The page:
This is the second of Peter Dimitriew's projected cycle
of the Prokofiev piano sonatas, but it is also interesting to note that
he chooses to include a substantial selection of pieces beyond sonatas.
And The Tales of an Old Grandmother and the Four Pieces, both completed
in 1918 just after the composer's departure from Russia, are certainly
worth investigating. They also make this well-filled CD extremely good
value, the more so because they receive such dedicated performances.
Perhaps the best performance on offer here is that
of the Fifth Sonata. This is one of the less celebrated among the cycle,
and is a little problematic in that Prokofiev subjected it to revision
towards the end of his life, some thirty years after it was first written.
Dimitriew plays the revised version, and makes a most convincing case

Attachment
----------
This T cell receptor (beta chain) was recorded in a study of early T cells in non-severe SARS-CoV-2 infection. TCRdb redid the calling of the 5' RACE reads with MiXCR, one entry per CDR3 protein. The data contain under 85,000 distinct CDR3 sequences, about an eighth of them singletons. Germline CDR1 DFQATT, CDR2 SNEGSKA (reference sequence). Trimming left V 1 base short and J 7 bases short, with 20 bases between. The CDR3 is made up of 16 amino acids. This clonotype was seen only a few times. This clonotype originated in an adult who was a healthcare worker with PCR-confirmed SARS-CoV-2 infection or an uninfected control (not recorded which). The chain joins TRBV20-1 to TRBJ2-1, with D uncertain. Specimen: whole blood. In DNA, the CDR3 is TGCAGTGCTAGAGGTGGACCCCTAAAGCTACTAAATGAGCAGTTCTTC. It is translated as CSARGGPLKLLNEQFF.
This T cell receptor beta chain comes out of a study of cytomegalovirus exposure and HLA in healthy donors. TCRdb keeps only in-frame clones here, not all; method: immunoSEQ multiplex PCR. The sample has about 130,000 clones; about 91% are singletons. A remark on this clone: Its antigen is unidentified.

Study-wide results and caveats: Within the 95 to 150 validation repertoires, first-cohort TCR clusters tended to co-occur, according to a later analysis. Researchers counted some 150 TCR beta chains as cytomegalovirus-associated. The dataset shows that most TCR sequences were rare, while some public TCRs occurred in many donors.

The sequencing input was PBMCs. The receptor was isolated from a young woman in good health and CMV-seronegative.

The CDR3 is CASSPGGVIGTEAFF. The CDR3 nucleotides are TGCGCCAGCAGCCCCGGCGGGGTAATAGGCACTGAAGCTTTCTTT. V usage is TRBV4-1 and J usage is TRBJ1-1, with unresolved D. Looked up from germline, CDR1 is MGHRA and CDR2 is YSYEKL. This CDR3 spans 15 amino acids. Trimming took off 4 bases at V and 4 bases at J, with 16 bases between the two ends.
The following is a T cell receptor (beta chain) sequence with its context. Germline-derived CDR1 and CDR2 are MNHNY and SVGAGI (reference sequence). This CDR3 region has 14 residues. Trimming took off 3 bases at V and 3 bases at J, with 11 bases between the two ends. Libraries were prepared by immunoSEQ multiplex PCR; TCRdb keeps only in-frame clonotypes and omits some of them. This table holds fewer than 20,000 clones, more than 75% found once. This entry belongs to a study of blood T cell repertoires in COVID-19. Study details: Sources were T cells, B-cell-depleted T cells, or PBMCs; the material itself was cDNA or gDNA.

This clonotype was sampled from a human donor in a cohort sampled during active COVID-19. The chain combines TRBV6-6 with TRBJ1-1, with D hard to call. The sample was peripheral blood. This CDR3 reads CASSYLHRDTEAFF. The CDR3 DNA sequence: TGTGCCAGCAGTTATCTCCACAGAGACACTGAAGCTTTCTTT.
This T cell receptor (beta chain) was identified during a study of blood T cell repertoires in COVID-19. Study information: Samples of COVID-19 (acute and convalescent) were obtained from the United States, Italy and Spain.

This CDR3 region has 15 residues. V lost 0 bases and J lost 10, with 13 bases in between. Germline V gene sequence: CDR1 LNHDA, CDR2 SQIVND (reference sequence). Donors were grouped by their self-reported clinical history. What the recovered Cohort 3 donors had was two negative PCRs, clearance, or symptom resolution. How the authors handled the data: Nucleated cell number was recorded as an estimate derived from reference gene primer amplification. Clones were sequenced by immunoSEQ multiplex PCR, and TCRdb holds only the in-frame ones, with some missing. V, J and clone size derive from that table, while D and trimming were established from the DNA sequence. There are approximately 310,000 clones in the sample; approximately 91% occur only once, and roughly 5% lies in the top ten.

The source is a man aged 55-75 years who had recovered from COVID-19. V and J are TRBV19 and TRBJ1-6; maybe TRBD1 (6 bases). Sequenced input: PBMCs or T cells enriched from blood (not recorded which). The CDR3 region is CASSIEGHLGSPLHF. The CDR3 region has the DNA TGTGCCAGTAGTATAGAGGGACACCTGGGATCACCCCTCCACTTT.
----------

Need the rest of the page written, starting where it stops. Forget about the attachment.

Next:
for it, with particularly clear articulation, and suitable weight of
tone when it is required.
Although Prokofiev was himself a star pianist and made
his way in the world as a pianist-composer, his First Sonata needs rather
more conviction and imagination than it seems to receive here. It can
too easily sound rather like second-rate Rachmaninov. Likewise the Sonata
No. 3 could be more characterfully phrased and paced; perhaps Dimitriew
plays a little safe in the more hectic sections, demanding though they
The Seventh Sonata is, of course, one of Prokofiev's
greatest works in any medium. Dimitriew can certainly meet its notorious
technical demands. However, once again the response to some of the tempi
might have included taking more risks, not least in the final Precipitato,
whose title says it all.
The booklet notes are a little thin and generalised,
but as usual with Arte Nova, the recorded sound is warm and pleasing.